Gene said...

Kavanaugh, this question has been pondered repeatedly for years by theologians and Biblical scholars who know far more than you or me. There will always be a True Church, but wherein it resides and whether the Holy Spirit wills to manifest itself in other venues is the issue. It is a real issue...the Holy Spirit is not pressed between the pages of CCC or books on dogma. God does discipline His people. You tend to want to dismiss my comments by suggesting that these are merely my personal theological struggles when, in reality, these have been standard theological issues across denominations for a long time. But, then, you don't read much theology. Your intellectual laziness and complacency are both stunning and amusing.

Anonymous said...

Far better to allow same sex marriage than to turn you back on your very own children being abused in Catholic churches throughout the world. You might want to consider your own issues before criticizing those of others.

Fr. Allan J. McDonald said...

Please read Billy Graham's grandson's evaluation (a post below this one)of the abuse of minors is just as serious if not more so in Protestantism than in the Catholic Church, but of course the press is only interested in Catholic kids not Protestant ones or the epidemic in public schools.

Nonetheless Jesus condemns harm done to little ones and the Catholic Church is addressing this problem and not taking a vote on the Word of God to legitimize sin or attitudes that go against human nature and God's laws in Scriptyre and natural law to include marriage.

Anonymous said...

Nope, and Nope. Your just mosey along with your self-serving "questions" all you want. As I stated, the question has been asked and, for Catholics, has been answered definitively:

"What is the meaning of the affirmation that the Church of Christ subsists in the Catholic Church?


Christ “established here on earth” only one Church and instituted it as a “visible and spiritual community”[5], that from its beginning and throughout the centuries has always existed and will always exist, and in which alone are found all the elements that Christ himself instituted.[6] “This one Church of Christ, which we confess in the Creed as one, holy, catholic and apostolic […]. This Church, constituted and organised in this world as a society, subsists in the Catholic Church, governed by the successor of Peter and the Bishops in communion with him”.[7]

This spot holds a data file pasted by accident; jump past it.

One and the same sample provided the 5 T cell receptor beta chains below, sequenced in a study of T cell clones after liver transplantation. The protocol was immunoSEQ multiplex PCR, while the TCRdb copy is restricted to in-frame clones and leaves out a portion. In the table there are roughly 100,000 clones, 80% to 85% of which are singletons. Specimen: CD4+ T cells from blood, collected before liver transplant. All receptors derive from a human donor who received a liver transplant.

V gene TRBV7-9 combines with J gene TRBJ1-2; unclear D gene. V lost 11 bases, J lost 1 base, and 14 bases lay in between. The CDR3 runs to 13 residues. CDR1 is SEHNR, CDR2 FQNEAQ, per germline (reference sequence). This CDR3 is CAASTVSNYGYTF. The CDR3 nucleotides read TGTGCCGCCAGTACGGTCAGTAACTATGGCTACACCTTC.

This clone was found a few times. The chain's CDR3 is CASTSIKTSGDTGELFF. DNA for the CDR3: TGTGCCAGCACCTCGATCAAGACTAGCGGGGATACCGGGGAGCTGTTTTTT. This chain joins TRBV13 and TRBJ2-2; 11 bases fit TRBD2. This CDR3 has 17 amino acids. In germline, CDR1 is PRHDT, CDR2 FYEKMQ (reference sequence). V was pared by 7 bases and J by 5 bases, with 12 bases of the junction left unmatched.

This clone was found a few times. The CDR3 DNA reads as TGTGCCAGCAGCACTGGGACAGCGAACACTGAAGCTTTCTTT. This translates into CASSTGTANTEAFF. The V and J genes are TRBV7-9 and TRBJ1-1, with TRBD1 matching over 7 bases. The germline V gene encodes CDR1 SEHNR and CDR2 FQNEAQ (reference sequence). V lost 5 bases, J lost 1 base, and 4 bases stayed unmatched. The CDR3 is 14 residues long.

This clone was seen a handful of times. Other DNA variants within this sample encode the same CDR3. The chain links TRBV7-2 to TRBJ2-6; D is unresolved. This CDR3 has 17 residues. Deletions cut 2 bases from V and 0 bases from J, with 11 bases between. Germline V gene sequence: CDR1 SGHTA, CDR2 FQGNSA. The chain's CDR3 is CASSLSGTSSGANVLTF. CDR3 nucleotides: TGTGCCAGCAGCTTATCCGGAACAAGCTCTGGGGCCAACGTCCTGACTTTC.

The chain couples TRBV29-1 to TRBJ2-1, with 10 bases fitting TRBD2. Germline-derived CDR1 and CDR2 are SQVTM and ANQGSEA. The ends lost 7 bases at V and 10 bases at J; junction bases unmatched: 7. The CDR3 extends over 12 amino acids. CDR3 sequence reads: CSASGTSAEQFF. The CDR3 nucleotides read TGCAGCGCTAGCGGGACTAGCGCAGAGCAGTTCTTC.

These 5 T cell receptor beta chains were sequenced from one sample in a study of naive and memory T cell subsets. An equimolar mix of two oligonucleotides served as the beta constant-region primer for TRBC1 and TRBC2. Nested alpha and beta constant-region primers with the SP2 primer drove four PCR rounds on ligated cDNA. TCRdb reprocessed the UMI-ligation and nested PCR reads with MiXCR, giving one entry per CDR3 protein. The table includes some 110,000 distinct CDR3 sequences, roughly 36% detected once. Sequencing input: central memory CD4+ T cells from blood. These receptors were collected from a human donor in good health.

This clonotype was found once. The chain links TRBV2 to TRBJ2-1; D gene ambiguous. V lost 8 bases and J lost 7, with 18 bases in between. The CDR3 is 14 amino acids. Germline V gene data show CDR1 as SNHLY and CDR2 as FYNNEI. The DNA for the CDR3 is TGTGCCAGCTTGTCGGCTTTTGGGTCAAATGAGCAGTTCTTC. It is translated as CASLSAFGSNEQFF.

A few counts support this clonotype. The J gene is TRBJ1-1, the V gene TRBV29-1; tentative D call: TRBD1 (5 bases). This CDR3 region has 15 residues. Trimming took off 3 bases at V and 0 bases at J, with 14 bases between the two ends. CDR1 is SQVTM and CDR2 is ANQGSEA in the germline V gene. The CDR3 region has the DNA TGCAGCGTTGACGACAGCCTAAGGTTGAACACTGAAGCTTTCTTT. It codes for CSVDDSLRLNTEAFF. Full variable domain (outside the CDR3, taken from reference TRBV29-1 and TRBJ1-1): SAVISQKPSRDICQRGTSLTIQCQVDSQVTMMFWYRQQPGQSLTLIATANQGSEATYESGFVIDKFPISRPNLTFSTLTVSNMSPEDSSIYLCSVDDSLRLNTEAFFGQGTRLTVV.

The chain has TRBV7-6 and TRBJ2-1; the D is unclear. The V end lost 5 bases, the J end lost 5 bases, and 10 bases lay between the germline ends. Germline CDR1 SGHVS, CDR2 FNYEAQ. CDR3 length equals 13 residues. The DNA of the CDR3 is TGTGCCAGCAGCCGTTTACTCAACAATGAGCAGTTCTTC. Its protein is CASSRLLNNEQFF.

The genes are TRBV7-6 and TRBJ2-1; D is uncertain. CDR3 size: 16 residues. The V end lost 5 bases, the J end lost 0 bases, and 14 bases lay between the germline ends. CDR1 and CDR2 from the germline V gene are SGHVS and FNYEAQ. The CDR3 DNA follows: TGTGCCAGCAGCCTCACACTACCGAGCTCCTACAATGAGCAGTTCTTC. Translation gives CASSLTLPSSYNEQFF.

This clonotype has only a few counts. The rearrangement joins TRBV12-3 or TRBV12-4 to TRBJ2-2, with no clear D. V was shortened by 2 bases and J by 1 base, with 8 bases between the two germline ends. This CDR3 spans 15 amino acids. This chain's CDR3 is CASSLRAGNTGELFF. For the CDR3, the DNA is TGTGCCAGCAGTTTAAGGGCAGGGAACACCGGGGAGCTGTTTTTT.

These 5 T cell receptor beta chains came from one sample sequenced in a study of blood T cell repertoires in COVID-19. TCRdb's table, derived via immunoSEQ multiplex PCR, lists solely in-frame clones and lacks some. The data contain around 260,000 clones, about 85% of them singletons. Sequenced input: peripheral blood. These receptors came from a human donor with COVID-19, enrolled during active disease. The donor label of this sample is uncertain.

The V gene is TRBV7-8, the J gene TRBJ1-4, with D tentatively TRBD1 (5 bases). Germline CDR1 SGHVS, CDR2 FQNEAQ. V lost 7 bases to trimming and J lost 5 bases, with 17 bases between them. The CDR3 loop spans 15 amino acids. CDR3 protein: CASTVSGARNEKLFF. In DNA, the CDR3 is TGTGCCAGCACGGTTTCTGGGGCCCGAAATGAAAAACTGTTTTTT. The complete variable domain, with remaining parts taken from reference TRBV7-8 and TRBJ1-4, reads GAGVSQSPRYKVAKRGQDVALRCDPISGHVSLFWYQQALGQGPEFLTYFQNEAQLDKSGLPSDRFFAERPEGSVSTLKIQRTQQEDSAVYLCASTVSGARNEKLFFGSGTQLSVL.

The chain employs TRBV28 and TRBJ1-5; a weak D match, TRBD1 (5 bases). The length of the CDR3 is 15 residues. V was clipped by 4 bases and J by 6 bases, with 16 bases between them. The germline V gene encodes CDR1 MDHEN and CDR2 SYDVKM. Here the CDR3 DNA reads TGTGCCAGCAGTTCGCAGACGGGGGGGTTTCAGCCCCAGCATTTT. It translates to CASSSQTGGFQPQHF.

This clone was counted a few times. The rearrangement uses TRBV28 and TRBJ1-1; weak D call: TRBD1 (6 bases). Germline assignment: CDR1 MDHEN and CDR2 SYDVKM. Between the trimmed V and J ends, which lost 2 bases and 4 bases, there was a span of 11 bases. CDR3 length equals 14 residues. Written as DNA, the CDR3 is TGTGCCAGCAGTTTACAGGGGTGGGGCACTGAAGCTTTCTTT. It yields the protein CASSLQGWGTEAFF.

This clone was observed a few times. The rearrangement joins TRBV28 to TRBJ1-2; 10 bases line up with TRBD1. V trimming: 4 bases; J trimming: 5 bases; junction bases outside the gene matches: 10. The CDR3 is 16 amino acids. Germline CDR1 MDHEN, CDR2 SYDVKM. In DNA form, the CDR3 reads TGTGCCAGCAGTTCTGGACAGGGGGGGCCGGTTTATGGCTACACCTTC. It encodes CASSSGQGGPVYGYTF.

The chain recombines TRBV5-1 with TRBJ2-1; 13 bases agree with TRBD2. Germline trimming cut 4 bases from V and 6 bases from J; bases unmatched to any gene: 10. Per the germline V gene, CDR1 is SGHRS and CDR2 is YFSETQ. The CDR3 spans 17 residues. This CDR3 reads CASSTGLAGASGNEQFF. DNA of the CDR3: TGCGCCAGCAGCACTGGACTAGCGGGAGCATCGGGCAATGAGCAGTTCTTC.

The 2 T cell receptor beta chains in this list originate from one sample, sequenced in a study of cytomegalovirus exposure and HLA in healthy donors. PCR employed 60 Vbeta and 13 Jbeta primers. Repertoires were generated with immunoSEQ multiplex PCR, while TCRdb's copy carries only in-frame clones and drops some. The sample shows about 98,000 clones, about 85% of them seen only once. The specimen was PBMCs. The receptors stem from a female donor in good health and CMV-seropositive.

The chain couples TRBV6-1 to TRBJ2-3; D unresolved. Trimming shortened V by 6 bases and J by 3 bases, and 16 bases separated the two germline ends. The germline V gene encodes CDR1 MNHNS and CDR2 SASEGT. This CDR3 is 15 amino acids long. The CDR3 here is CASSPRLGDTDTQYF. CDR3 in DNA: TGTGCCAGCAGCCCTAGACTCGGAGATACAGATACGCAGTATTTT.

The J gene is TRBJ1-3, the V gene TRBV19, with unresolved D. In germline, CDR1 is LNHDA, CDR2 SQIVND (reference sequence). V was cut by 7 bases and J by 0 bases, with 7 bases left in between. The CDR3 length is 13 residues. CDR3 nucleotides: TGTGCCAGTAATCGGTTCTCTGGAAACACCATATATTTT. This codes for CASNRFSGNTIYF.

In number 8 of the Dogmatic Constitution Lumen gentium ‘subsistence’ means this perduring, historical continuity and the permanence of all the elements instituted by Christ in the Catholic Church[8], in which the Church of Christ is concretely found on this earth.

It is possible, according to Catholic doctrine, to affirm correctly that the Church of Christ is present and operative in the churches and ecclesial Communities not yet fully in communion with the Catholic Church, on account of the elements of sanctification and truth that are present in them.[9] Nevertheless, the word “subsists” can only be attributed to the Catholic Church alone precisely because it refers to the mark of unity that we profess in the symbols of the faith (I believe... in the “one” Church); and this “one” Church subsists in the Catholic Church.[10]"

From: CONGREGATION FOR THE DOCTRINE OF THE FAITH, RESPONSES TO SOME QUESTIONS REGARDING CERTAIN ASPECTS OF THE DOCTRINE ON THE CHURCH, Rome, from the Offices of the Congregation for the Doctrine of the Faith, June 29, 2007, the Solemnity of the Holy Apostles Peter and Paul.

Fr. Allan J. McDonald said...

Macon's population is shrinking but it is predominantly Baptist. First Baptist has remained downtown but even if it moved to the suburbs it would not experience growth compared to the conservative baptist mega churches in north Macon. They have chosen the politically correct to please their academic ideology to the detriment of the Word of God, a sure recipe for destruction.

TJM said...

Or as they sometimes say: They are going out of business, but don't know it yet!

Daniel said...

Father, if growth (or lack of growth) in a congregation is a measure of what is right and true, then you seem to think we should all be joining Baptist mega churches in north Macon, which peddle latte, social services, warm-and-fuzzy "Jesus loves ME," racial segregation and right-wing politics, not the word of Christ. The size of a congregation is not the last word. Quite the opposite.

TJM said...


what is your evidence that these congregations practice racial segregation and right-wing politics. Are you equally opposed to congregations which discriminate against faithful, traditional Christians and practice left-wing politics?

Daniel said...

TJM, check your history.
The Southern Baptist Convention was created in the 19th Century when the national baptist organization condemned Jim Crow segregation.
While officially they've apologized for that, they still keep more moderate factions -- like the CBF and First Baptist -- at arm's length.